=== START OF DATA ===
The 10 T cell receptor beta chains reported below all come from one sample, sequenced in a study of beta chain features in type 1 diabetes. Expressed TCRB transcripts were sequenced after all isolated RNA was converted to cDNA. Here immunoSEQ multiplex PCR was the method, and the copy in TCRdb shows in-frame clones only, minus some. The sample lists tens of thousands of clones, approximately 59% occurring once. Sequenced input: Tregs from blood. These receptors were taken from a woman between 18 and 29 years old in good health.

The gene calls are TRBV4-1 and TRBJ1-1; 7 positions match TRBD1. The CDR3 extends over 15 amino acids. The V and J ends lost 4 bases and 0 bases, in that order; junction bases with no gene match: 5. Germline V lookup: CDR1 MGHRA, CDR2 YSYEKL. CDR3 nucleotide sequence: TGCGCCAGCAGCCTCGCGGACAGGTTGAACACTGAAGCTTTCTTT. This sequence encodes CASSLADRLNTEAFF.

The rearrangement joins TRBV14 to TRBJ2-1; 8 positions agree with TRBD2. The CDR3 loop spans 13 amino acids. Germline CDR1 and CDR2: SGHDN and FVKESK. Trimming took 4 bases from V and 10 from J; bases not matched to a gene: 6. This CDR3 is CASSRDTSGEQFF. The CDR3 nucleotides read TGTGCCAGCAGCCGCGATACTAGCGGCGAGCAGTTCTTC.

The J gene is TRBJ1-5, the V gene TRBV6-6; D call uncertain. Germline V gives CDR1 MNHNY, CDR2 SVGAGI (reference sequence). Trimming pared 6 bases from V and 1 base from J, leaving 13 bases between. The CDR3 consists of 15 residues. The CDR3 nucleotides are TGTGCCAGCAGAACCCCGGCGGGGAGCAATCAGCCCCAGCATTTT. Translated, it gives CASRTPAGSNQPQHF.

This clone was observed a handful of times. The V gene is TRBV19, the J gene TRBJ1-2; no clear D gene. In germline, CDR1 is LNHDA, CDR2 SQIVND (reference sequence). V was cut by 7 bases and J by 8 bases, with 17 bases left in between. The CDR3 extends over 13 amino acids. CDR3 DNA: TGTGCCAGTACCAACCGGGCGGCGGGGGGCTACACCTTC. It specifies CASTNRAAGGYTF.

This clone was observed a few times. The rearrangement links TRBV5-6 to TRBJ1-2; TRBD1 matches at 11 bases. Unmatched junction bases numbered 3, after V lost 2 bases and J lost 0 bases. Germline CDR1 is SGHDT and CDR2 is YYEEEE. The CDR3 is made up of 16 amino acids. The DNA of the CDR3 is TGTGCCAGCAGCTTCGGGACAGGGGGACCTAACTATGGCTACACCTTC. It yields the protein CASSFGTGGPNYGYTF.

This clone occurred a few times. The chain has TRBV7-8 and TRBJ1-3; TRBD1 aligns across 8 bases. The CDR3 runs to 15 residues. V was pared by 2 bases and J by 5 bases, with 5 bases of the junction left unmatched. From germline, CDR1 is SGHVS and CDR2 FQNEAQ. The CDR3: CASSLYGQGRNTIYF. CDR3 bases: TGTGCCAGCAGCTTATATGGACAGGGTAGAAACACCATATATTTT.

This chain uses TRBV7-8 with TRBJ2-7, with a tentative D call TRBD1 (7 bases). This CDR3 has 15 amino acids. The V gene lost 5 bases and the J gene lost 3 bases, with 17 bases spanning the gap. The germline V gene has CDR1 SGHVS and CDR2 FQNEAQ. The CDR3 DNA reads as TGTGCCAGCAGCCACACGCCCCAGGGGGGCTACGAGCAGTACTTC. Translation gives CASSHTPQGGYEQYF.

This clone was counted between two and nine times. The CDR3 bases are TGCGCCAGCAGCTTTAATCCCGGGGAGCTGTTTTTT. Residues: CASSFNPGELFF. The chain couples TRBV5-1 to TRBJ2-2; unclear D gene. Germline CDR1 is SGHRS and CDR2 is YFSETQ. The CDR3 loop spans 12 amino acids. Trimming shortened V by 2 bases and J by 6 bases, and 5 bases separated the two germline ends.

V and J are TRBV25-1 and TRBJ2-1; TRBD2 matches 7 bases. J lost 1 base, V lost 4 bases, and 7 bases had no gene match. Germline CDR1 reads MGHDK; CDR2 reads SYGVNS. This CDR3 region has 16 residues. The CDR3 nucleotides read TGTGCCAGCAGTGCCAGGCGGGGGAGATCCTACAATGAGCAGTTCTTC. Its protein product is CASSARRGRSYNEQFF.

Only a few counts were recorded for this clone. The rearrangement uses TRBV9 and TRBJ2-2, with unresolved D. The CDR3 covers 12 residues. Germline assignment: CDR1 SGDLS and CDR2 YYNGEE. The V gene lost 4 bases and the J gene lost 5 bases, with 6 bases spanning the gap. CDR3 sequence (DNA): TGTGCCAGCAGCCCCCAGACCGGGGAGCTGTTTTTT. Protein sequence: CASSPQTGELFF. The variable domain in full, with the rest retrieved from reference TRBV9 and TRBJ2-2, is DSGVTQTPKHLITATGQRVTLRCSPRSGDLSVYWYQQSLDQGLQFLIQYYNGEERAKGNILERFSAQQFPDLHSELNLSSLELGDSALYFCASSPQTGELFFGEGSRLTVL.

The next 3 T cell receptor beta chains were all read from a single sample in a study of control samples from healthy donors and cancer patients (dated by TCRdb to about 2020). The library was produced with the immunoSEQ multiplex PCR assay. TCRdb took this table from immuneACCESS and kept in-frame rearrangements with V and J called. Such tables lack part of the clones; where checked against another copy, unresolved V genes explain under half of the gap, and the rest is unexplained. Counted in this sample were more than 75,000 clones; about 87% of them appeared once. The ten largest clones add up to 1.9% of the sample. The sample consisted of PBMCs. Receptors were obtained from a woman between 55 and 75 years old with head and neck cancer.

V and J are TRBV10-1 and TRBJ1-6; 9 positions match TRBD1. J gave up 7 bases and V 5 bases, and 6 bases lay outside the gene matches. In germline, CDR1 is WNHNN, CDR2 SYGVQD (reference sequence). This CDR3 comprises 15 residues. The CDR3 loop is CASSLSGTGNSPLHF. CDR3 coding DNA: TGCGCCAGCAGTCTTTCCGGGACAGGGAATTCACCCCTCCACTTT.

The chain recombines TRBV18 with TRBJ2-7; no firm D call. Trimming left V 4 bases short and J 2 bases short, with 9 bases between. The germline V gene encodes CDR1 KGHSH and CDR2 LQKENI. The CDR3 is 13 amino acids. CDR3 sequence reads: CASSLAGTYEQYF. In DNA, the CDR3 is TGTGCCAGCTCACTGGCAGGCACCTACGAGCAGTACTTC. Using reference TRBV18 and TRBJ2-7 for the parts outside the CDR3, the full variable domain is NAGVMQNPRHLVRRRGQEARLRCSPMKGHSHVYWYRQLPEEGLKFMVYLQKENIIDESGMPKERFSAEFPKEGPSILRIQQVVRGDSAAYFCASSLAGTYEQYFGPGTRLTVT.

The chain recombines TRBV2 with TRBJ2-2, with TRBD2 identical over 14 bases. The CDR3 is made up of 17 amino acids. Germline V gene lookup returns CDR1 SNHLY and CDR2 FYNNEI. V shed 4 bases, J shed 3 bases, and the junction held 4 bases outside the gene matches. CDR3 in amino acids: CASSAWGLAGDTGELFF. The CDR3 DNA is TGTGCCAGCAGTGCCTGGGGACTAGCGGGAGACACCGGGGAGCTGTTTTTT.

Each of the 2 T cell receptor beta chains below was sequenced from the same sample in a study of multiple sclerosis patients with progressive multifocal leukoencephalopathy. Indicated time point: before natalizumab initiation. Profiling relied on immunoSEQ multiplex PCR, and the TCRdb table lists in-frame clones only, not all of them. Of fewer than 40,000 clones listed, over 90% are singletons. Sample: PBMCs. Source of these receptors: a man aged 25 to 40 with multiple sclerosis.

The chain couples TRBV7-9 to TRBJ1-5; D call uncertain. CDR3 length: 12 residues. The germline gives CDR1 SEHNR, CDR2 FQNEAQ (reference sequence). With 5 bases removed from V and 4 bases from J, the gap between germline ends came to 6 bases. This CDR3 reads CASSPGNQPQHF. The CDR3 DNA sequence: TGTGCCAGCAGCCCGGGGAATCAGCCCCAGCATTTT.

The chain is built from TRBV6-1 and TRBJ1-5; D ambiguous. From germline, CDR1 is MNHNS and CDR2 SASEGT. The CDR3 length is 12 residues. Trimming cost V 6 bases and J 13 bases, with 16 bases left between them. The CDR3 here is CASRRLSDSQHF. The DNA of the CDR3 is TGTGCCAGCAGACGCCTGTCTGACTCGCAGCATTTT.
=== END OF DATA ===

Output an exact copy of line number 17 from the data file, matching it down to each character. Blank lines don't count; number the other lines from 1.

The chain couples TRBV7-9 to TRBJ1-5; D call uncertain. CDR3 length: 12 residues. The germline gives CDR1 SEHNR, CDR2 FQNEAQ (reference sequence). With 5 bases removed from V and 4 bases from J, the gap between germline ends came to 6 bases. This CDR3 reads CASSPGNQPQHF. The CDR3 DNA sequence: TGTGCCAGCAGCCCGGGGAATCAGCCCCAGCATTTT.